There is an obvious conclusion to all this. If doubling the distance reduces illumination to such extremes then halving the distance will increase the effective illumination proportionally. That’s it then, if you set your power (proportion of maximum output) on your flash to 1/4 and you move your flash to half the original distance to the subject, you get four times the effective illumination so everything is equal.

Shown above is a demonstration of the maths using a square (?) ice cream cone.

In part two of this discussion we now look at why speed lights are better than studio lights for freezing time and why studio lights are best when working at a distance.

By now hopefully we have all twigged that if we are doing close up work, for example the water splash shot, it is possible to achieve obscenely fast shutter speeds. Just by turning the flash power setting as low as it will go, whilst maxing out the effective illumination of our subject by moving our flash gun really close.

Below we see a chart showing light fall off as a percentage of original available light.

Now we take a closer look at the rate of fall off relative to distance to see what happens when our light source to subject distance is a little greater.

On page one we talked about the differences in illumination in terms of fractions 1/4, 1/16 etc. The chart above expresses these differences as a percentage of what is assumed to be maximum illumination at a distance of 1m (light source to subject).

As can clearly be seen the fall off has a more dramatic effect the nearer we get to the starting point. This is great for us working at close distances as we can effect great control over exposure just by moving the light source a little bit one way or another.

Those working at a greater distance can also benefit greatly from this same principal but for different reasons. So who works at greater distances? Anybody using studio lights that’s who. Before we discuss why, lets first consider the differences between speeds lights and studio lights. It isn’t all a case of “big car syndrome”.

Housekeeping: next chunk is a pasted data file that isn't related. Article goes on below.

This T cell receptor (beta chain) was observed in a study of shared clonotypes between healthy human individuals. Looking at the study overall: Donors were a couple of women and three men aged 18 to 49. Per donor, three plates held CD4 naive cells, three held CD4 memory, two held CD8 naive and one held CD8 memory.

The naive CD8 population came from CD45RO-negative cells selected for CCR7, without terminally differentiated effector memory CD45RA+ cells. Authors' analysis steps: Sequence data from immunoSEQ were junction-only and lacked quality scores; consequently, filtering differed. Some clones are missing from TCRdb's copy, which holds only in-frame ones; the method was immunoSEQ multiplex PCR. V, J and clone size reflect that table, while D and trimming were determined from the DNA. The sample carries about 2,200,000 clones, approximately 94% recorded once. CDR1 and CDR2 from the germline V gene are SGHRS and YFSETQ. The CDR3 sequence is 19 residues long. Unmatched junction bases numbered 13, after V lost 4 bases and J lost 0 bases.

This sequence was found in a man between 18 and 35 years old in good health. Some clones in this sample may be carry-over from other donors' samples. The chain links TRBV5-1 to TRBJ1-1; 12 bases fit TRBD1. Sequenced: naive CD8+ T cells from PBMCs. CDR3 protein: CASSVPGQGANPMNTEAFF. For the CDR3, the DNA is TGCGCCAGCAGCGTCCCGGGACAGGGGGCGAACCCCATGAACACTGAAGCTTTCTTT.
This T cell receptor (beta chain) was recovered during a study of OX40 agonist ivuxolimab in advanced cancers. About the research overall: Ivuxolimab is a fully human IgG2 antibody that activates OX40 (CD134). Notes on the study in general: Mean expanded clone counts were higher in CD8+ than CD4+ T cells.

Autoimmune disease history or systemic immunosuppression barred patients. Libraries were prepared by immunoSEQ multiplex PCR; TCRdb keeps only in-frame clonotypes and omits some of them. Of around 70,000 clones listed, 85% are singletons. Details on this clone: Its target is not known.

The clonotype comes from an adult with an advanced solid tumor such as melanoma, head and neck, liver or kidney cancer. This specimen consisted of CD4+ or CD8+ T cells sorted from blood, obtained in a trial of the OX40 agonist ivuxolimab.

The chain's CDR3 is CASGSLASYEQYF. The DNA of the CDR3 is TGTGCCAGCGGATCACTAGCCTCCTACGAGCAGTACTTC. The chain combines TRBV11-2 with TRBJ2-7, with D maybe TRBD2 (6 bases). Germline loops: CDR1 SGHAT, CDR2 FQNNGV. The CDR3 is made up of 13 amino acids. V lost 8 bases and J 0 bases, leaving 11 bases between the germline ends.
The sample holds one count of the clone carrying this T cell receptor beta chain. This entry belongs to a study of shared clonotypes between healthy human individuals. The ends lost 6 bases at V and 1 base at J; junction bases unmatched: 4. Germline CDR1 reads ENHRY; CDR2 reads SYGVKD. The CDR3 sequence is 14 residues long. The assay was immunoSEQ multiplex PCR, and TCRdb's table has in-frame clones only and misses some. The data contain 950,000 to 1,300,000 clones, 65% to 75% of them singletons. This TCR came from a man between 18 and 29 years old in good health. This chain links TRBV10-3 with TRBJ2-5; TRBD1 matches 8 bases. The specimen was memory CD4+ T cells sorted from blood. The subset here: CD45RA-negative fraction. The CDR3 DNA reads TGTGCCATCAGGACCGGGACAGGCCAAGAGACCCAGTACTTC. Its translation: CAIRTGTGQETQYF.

So here is a list of the main similarities between speedlights and studio lights:

- They both illuminate our subject with a very short lived flash of very bright light.
- They both provide this light via something called a Xenon tube (Xenon= a noble gas that produces intense light when an electrical charge is passed through it).
- The charge required to produce the flash is provided by a capacitor.
- They both require the user to wait for a “beep”, as the capacitor charges, before they can be used.
- They are both, in the main, grossly overpriced.

Now the two big differences:

- Whereas a speed light adjusts output by altering the duration of the flash, studio lights adjust output by altering the level to which the capacitor is charged, and then discharges fully. This full discharge takes longer (a lot longer) so avoid studio lights if you’re trying to “catch a speeding bullet”. That is unless you have lots and lots…and lots, of money.
- Studio lights generally give a much bigger bang for you buck, more light=greater efficiency at distance.

Which brings us neatly to what benefits there are to working at distance with “bigger” flashes of light.

Suppose you are in your studio and you are shooting a couple of models, one in front of the other. For whatever reasons, they are 1m apart.

If we look at the graph above and imagine the front model is 3m away from the light source and the second model is 4m away, then we can see that the model in front is receiving almost twice as much light as the model at the rear. That is, 11% versus 6% of the potential maximum illumination. The likelihood is the model to the rear will be seriously underexposed.

Now, as you have a set of über powerful studio lights with a big GN classification and thus much longer reach than any limp wristed speedlight, you can afford to put more distance between light source and models. So, you put model one at 7m from the light source and model two at 8m. Look at the graph, the difference is now negligeable. This idea is great for working with group shots where a balanced exposure is essential.

So that is basically it. If you’re working with fast moving subjects and you want sharp edges, use a speed light with the power turned down and get in close to compensate for the loss of light. If you are working in group portraiture and want an even spread to your lighting use studio lights and move further away. Simples!

*This tutorial was written, and graphics produced by, Eugene Stevenson © 2014.*